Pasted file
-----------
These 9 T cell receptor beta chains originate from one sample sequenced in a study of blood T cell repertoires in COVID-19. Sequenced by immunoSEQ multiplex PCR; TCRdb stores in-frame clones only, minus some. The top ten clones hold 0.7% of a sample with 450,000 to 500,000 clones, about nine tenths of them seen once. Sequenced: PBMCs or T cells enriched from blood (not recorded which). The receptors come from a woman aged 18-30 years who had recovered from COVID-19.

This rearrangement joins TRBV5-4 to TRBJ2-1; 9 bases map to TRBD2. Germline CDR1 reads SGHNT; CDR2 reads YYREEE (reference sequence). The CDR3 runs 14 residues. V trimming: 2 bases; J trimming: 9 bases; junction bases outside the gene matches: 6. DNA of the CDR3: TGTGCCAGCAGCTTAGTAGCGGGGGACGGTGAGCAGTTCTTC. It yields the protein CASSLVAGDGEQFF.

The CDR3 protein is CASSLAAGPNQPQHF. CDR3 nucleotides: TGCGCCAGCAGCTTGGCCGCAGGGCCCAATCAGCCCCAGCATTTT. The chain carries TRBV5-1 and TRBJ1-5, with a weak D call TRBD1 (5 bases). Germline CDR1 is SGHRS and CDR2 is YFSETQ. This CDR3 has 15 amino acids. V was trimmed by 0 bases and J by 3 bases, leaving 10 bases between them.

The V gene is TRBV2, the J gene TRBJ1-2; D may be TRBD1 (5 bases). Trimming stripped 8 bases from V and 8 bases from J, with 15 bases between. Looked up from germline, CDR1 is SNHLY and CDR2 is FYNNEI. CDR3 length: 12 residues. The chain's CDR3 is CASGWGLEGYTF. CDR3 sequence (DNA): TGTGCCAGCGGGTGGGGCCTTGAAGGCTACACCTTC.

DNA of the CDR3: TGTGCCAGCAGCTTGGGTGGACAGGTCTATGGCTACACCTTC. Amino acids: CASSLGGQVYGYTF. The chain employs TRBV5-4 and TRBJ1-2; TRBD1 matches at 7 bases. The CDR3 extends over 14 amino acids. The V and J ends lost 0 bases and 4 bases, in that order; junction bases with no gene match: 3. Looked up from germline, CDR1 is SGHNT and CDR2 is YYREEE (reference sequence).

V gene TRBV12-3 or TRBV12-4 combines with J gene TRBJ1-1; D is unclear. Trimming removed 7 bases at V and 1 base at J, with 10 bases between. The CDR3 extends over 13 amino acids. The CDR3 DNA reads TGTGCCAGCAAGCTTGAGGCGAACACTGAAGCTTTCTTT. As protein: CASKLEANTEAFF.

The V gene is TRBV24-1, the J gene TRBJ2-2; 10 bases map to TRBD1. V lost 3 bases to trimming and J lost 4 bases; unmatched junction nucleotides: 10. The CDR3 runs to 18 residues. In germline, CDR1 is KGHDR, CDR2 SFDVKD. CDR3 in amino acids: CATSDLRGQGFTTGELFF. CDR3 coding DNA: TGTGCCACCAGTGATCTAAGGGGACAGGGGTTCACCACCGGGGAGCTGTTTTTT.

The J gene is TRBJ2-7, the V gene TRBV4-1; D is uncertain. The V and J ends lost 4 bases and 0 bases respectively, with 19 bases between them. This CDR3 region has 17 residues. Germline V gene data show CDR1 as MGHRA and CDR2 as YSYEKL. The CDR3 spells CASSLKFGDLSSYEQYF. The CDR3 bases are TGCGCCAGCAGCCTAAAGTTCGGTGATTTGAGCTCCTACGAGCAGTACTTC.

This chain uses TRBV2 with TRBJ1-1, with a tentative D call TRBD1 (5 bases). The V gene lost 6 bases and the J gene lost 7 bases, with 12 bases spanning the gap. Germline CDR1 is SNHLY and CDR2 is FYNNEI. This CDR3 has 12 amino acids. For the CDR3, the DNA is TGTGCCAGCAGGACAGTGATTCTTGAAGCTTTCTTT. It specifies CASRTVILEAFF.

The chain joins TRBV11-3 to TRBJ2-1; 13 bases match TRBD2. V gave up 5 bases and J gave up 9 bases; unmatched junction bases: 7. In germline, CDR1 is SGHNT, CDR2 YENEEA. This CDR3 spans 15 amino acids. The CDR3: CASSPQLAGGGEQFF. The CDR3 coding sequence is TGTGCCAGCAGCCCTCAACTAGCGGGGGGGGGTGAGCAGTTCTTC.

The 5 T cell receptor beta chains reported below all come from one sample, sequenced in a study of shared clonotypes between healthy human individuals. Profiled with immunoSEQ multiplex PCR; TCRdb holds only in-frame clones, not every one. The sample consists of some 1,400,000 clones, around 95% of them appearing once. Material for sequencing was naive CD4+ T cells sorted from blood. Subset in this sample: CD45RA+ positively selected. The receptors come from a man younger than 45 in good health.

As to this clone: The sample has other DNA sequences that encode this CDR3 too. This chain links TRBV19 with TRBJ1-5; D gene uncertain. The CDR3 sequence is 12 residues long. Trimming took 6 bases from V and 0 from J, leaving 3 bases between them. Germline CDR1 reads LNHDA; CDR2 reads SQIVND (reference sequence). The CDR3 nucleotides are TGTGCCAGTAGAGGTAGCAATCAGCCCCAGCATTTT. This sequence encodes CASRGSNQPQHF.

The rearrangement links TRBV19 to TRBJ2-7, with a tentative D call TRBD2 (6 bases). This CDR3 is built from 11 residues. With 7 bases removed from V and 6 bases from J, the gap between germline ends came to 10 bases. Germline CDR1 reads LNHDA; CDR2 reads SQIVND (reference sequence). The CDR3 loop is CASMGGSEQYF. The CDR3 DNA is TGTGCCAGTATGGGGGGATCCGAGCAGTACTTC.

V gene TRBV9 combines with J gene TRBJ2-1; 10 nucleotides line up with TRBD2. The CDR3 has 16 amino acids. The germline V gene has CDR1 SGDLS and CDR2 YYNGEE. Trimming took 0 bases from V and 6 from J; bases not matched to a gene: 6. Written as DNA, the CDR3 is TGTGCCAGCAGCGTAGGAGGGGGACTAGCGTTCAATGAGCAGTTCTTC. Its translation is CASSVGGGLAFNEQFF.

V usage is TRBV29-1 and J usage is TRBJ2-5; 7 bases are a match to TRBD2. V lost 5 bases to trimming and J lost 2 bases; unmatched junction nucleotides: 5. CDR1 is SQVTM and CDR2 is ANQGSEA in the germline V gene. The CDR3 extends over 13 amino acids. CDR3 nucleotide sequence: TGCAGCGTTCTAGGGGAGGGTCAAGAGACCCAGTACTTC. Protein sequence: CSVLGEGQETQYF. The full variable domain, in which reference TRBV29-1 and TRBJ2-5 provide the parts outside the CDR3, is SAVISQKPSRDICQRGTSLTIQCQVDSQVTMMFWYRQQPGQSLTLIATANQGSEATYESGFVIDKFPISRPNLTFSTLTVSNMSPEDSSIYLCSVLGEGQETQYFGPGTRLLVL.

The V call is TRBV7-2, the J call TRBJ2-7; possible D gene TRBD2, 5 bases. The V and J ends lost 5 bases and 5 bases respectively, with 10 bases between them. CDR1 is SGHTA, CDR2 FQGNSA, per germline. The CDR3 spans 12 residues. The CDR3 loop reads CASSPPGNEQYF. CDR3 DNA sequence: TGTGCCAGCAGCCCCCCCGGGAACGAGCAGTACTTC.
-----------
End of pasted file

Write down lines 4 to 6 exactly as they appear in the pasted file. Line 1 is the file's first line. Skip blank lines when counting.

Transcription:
The V gene is TRBV2, the J gene TRBJ1-2; D may be TRBD1 (5 bases). Trimming stripped 8 bases from V and 8 bases from J, with 15 bases between. Looked up from germline, CDR1 is SNHLY and CDR2 is FYNNEI. CDR3 length: 12 residues. The chain's CDR3 is CASGWGLEGYTF. CDR3 sequence (DNA): TGTGCCAGCGGGTGGGGCCTTGAAGGCTACACCTTC.

DNA of the CDR3: TGTGCCAGCAGCTTGGGTGGACAGGTCTATGGCTACACCTTC. Amino acids: CASSLGGQVYGYTF. The chain employs TRBV5-4 and TRBJ1-2; TRBD1 matches at 7 bases. The CDR3 extends over 14 amino acids. The V and J ends lost 0 bases and 4 bases, in that order; junction bases with no gene match: 3. Looked up from germline, CDR1 is SGHNT and CDR2 is YYREEE (reference sequence).

V gene TRBV12-3 or TRBV12-4 combines with J gene TRBJ1-1; D is unclear. Trimming removed 7 bases at V and 1 base at J, with 10 bases between. The CDR3 extends over 13 amino acids. The CDR3 DNA reads TGTGCCAGCAAGCTTGAGGCGAACACTGAAGCTTTCTTT. As protein: CASKLEANTEAFF.